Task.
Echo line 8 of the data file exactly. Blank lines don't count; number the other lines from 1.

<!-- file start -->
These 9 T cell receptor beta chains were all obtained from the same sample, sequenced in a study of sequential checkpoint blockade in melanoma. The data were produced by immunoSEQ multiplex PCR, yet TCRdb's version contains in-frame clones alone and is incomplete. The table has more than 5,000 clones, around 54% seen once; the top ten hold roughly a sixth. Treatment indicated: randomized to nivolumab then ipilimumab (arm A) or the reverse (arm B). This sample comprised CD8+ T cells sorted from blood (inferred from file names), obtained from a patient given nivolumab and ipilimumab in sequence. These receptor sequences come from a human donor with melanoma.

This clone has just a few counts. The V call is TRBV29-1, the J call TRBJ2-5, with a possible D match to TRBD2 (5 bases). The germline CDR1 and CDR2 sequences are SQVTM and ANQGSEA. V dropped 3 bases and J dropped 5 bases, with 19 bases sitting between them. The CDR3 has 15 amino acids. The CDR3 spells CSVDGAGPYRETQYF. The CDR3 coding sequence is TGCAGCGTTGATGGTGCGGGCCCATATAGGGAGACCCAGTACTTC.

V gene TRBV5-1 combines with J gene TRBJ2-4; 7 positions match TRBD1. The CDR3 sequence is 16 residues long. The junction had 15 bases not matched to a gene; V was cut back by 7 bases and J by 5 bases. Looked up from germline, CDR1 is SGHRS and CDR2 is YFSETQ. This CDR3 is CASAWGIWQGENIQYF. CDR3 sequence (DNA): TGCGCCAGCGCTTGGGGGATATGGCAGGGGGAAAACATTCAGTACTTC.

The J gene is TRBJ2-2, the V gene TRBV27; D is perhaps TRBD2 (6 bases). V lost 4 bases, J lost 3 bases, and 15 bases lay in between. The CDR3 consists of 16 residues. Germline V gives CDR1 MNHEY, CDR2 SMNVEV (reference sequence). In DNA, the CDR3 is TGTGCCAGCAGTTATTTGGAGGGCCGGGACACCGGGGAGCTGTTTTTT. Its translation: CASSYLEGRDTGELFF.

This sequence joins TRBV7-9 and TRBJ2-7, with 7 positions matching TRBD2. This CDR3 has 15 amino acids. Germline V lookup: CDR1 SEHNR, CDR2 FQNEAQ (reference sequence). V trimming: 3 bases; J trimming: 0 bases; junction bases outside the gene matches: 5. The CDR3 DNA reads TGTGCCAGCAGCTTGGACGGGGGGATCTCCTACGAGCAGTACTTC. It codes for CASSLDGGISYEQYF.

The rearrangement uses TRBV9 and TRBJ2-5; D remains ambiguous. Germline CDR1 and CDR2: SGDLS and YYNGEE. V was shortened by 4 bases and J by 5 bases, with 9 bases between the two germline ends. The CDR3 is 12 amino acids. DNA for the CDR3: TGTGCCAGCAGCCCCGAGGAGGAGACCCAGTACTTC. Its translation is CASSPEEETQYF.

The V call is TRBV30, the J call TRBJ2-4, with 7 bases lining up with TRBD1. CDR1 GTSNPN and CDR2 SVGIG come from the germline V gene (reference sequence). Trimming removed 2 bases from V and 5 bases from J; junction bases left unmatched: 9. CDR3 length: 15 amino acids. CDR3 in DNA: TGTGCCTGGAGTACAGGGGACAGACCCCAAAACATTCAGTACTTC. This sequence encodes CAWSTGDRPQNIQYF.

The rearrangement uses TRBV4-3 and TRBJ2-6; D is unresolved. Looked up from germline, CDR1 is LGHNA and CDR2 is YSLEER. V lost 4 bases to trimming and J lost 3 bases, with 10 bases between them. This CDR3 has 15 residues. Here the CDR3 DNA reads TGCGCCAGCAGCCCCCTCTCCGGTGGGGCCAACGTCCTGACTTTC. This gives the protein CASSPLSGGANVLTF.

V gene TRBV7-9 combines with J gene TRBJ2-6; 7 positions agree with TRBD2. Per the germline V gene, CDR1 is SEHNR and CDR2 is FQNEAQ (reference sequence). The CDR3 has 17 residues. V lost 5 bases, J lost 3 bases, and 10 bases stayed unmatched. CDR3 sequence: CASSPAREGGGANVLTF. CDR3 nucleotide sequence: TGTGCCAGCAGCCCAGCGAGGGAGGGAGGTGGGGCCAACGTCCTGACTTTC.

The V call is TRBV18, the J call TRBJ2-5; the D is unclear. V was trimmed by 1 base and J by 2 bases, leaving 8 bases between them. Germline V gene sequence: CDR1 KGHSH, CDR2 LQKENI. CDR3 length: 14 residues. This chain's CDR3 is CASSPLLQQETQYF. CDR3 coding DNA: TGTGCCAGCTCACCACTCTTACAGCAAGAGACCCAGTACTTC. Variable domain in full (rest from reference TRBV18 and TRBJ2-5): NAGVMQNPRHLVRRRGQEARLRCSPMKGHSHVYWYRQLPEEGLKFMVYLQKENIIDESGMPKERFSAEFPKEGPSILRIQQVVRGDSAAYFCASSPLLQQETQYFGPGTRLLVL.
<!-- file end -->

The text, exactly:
The rearrangement uses TRBV4-3 and TRBJ2-6; D is unresolved. Looked up from germline, CDR1 is LGHNA and CDR2 is YSLEER. V lost 4 bases to trimming and J lost 3 bases, with 10 bases between them. This CDR3 has 15 residues. Here the CDR3 DNA reads TGCGCCAGCAGCCCCCTCTCCGGTGGGGCCAACGTCCTGACTTTC. This gives the protein CASSPLSGGANVLTF.